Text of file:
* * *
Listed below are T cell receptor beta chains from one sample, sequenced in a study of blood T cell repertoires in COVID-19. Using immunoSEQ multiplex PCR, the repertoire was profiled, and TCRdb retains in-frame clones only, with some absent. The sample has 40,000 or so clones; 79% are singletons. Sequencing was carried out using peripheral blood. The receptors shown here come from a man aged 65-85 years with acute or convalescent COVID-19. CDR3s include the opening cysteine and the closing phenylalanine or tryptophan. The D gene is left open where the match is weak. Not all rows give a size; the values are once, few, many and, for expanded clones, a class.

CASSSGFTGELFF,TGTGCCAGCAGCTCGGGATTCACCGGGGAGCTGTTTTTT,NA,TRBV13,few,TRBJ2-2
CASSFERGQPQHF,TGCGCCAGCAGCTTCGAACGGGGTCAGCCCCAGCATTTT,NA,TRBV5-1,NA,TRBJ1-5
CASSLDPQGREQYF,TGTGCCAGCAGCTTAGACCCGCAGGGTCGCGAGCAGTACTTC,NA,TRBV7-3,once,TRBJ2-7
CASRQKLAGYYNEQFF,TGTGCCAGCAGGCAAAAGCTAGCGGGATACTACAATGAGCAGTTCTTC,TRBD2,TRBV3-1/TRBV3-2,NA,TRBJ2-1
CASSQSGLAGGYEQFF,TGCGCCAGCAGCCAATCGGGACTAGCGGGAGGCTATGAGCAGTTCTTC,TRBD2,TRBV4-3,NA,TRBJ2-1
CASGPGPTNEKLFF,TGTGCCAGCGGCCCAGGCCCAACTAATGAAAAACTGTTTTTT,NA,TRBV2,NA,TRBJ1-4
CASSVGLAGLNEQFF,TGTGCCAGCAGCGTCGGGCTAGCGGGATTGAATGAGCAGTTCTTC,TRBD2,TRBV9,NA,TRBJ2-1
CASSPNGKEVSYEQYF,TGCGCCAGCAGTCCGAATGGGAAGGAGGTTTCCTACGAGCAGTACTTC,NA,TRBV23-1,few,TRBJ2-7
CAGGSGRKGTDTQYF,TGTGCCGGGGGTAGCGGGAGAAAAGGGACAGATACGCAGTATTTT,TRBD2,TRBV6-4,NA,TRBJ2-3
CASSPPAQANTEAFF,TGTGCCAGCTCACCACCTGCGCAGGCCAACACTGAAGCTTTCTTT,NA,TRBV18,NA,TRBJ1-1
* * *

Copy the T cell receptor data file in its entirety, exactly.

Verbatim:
Listed below are T cell receptor beta chains from one sample, sequenced in a study of blood T cell repertoires in COVID-19. Using immunoSEQ multiplex PCR, the repertoire was profiled, and TCRdb retains in-frame clones only, with some absent. The sample has 40,000 or so clones; 79% are singletons. Sequencing was carried out using peripheral blood. The receptors shown here come from a man aged 65-85 years with acute or convalescent COVID-19. CDR3s include the opening cysteine and the closing phenylalanine or tryptophan. The D gene is left open where the match is weak. Not all rows give a size; the values are once, few, many and, for expanded clones, a class.

CASSSGFTGELFF,TGTGCCAGCAGCTCGGGATTCACCGGGGAGCTGTTTTTT,NA,TRBV13,few,TRBJ2-2
CASSFERGQPQHF,TGCGCCAGCAGCTTCGAACGGGGTCAGCCCCAGCATTTT,NA,TRBV5-1,NA,TRBJ1-5
CASSLDPQGREQYF,TGTGCCAGCAGCTTAGACCCGCAGGGTCGCGAGCAGTACTTC,NA,TRBV7-3,once,TRBJ2-7
CASRQKLAGYYNEQFF,TGTGCCAGCAGGCAAAAGCTAGCGGGATACTACAATGAGCAGTTCTTC,TRBD2,TRBV3-1/TRBV3-2,NA,TRBJ2-1
CASSQSGLAGGYEQFF,TGCGCCAGCAGCCAATCGGGACTAGCGGGAGGCTATGAGCAGTTCTTC,TRBD2,TRBV4-3,NA,TRBJ2-1
CASGPGPTNEKLFF,TGTGCCAGCGGCCCAGGCCCAACTAATGAAAAACTGTTTTTT,NA,TRBV2,NA,TRBJ1-4
CASSVGLAGLNEQFF,TGTGCCAGCAGCGTCGGGCTAGCGGGATTGAATGAGCAGTTCTTC,TRBD2,TRBV9,NA,TRBJ2-1
CASSPNGKEVSYEQYF,TGCGCCAGCAGTCCGAATGGGAAGGAGGTTTCCTACGAGCAGTACTTC,NA,TRBV23-1,few,TRBJ2-7
CAGGSGRKGTDTQYF,TGTGCCGGGGGTAGCGGGAGAAAAGGGACAGATACGCAGTATTTT,TRBD2,TRBV6-4,NA,TRBJ2-3
CASSPPAQANTEAFF,TGTGCCAGCTCACCACCTGCGCAGGCCAACACTGAAGCTTTCTTT,NA,TRBV18,NA,TRBJ1-1